Data Body|Body Data

Check out Google Body.

Interesting to think of possibilities of mapping info to a body using kml. Could be used to describe fashion, diseases, or a ‘data body’ in the sense we’ve been discussing.

Bicycle Built for Two Thousand Using Mechanical Turk

Amazon Mechanical Turk was used to make 2,000 people sing ‘Daisy Bell’ in HAL style, unbeknownst to them (by imitating a sound.)  Great creative use of an interesting site.

Sunvox Modular Synthesizer Program (Free!)

Pretty sweet program.  Free on computers, $5 on iPhone or iPad.  Drag and drop interface, with a simple looping seqencer.  Sunvox

Check out this youtube video of how to make a simple, endlessly self-modifying song using the system’s built-in probabilistic note modification feature.

 

Very cool if this could integrate with a softVNS interface!

Humans as inforgs: Floridi’s 4th Revolution

Abstract

In this paper I argue that recent technological transformations in the life-cycle of information have brought about a fourth revolution, in the long process of reassessing humanity’s fundamental nature and role in the universe. We are not immobile, at the centre of the universe (Copernicus); we are not unnaturally distinct and different from the rest of the animal world (Darwin); and we are far from being entirely transparent to ourselves (Freud). We are now slowly accepting the idea that we might be informational organisms among many agents (Turing), inforgs not so dramatically different from clever, engineered artefacts, but sharing with them a global environment that is ultimately made of information, the infosphere. This new conceptual revolution is humbling, but also exciting. For in view of this important evolution in our self-understanding, and given the sort of IT-mediated interactions that humans will increasingly enjoy with their environment and a variety of other agents, whether natural or synthetic, we have the unique opportunity of developing a new ecological approach to the whole of reality.

http://www.philosophyofinformation.net/publications/pdf/ainfacatfr.pdf

An Information-Integration Theory of Consciousness

Paper by Tononi in BMC Neuroscience:

http://www.ncbi.nlm.nih.gov/pubmed/15522121

Figure 4
Information integration and complexes for other neural-like architectures. a. Schematic of a cerebellum-like organization. Shown are three modules of eight elements each, with many feed forward and lateral connections within each module but minimal connections among them. The analysis of complexes reveals three separate complexes with low values of Φ (Φ = 20 bits). There is also a large complex encompassing all the elements, but its Φ value is extremely low (Φ = 5 bits). b. Schematic of the organization of a reticular activating system. Shown is a single subcortical “reticular” element providing common input to the eight elements of a thalamocortical-like main complex (both specialized and integrated, Φ = 61 bits). Despite the diffuse projections from the reticular element on the main complex, the complex comprising all 9 elements has a much lower value of Φ (Φ = 10 bits). c. Schematic of the organization of afferent pathways. Shown are three short chains that stand for afferent pathways. Each chain connects to a port-in of a main complex having a high value of Φ (61 bits) that is thalamocortical-like (both specialized and integrated). Note that the afferent pathways and the elements of the main complex together constitute a large complex, but its Φ value is low (Φ = 10 bits). Thus, elements in afferent pathways can affect the main complex without belonging to it. d. Schematic of the organization of efferent pathways. Shown are three short chains that stand for efferent pathways. Each chain receives a connection from a port-out of the thalamocortical-like main complex. Also in this case, the efferent pathways and the elements of the main complex together constitute a large complex, but its Φ value is low (Φ = 10 bits). e. Schematic of the organization of cortico-subcortico-cortical loops. Shown are three short chains that stand for cortico-subcortico-cortical loops, which are connected to the main complex at both ports-in and ports-out. Again, the subcortical loops and the elements of the main complex together constitute a large complex, but its Φ value is low (Φ = 10 bits). Thus, elements in loops connected to the main complex can affect it without belonging to it. Note, however, that the addition of these three loops slightly increased the Φ value of the main complex (from Φ = 61 to Φ = 63 bits) by providing additional pathways for interactions among its elements.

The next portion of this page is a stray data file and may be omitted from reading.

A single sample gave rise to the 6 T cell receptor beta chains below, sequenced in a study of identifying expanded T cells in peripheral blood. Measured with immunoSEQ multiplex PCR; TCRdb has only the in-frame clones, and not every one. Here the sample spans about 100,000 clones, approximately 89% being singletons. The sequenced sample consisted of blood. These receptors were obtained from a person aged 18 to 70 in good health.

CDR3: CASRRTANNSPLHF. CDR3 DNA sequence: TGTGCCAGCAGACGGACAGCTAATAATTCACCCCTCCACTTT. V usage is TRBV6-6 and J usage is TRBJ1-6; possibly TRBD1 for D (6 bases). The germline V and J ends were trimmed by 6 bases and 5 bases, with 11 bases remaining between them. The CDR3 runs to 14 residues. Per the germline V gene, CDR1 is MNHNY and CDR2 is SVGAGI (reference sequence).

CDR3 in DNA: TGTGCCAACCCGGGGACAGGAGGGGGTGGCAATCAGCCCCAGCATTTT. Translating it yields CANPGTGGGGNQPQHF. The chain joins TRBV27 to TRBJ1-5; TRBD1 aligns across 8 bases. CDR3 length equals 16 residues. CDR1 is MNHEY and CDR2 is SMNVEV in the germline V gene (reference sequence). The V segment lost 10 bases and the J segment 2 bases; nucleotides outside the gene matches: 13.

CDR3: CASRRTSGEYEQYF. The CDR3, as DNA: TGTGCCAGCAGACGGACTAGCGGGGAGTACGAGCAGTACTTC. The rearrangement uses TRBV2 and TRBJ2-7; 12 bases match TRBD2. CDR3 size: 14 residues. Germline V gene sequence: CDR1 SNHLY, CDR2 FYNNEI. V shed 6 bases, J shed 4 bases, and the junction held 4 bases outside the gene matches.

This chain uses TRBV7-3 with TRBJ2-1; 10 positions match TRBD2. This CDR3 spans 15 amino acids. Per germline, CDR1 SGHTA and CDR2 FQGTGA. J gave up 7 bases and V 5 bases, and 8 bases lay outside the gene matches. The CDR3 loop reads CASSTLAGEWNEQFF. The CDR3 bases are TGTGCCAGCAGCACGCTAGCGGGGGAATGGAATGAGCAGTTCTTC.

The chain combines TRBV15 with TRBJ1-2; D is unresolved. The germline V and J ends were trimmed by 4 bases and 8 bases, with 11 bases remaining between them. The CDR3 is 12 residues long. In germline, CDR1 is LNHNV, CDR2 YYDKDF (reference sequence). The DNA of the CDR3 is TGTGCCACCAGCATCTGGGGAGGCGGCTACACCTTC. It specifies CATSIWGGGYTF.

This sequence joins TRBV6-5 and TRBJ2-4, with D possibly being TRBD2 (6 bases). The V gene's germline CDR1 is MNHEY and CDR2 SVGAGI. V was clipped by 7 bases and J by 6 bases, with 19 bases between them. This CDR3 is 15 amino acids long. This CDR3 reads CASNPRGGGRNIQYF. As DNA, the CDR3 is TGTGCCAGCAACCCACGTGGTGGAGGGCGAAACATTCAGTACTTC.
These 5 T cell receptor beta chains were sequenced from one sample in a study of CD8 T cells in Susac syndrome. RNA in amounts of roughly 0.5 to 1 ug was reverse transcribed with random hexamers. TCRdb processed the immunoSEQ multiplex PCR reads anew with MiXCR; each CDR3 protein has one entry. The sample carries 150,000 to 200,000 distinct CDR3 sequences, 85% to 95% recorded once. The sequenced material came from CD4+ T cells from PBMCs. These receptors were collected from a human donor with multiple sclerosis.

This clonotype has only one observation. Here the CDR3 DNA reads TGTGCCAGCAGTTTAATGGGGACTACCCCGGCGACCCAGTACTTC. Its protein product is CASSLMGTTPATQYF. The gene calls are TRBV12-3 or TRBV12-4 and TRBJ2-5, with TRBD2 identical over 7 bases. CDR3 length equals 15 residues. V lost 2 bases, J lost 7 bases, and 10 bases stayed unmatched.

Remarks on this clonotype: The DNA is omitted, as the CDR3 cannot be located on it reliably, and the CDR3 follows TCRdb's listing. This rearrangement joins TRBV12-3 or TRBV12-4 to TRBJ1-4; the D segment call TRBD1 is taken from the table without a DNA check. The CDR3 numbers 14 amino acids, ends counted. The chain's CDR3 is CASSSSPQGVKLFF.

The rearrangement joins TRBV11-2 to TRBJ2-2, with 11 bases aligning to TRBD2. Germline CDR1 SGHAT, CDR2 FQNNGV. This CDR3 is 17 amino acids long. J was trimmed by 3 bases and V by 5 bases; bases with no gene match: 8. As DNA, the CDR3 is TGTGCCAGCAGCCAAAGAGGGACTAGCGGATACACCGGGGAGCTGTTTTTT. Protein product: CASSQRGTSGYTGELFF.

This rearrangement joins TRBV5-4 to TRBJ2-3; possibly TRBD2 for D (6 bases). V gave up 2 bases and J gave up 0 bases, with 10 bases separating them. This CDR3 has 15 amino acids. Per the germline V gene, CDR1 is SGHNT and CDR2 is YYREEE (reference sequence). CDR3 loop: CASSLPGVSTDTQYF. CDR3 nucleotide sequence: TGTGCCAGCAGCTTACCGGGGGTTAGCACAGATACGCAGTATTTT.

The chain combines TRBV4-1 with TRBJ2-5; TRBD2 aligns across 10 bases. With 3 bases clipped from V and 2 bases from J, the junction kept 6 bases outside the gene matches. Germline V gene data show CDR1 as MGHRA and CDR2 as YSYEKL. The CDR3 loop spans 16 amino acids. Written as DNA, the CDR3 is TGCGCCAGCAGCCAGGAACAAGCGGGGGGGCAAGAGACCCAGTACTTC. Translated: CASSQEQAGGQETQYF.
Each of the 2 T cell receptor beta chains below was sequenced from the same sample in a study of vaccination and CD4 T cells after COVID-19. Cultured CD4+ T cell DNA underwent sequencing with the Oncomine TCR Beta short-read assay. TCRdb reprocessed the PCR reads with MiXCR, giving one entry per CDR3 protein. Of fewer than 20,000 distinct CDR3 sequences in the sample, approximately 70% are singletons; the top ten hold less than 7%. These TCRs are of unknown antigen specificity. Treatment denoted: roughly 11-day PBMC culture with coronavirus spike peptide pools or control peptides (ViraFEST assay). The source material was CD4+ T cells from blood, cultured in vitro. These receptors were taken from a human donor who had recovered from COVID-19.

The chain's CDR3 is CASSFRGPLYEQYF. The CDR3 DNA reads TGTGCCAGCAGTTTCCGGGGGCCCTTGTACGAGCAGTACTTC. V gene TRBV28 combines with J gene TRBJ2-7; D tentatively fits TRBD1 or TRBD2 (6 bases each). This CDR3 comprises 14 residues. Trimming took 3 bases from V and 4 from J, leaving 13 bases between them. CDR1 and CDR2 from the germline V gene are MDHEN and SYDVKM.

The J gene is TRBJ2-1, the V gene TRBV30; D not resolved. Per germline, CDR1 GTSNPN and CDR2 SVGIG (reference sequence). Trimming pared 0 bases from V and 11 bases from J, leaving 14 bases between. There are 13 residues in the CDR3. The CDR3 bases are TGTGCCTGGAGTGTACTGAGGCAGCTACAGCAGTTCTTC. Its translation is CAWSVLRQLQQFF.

Algorithm = Logic + Control

http://www.emcl-study.eu/fileadmin/downloads/Kowalski-ACM-1979.pdf

 

A seminal paper on Algorithms from the proceedings of the ACM in 1979.

Conceptual Map of Complexity Research

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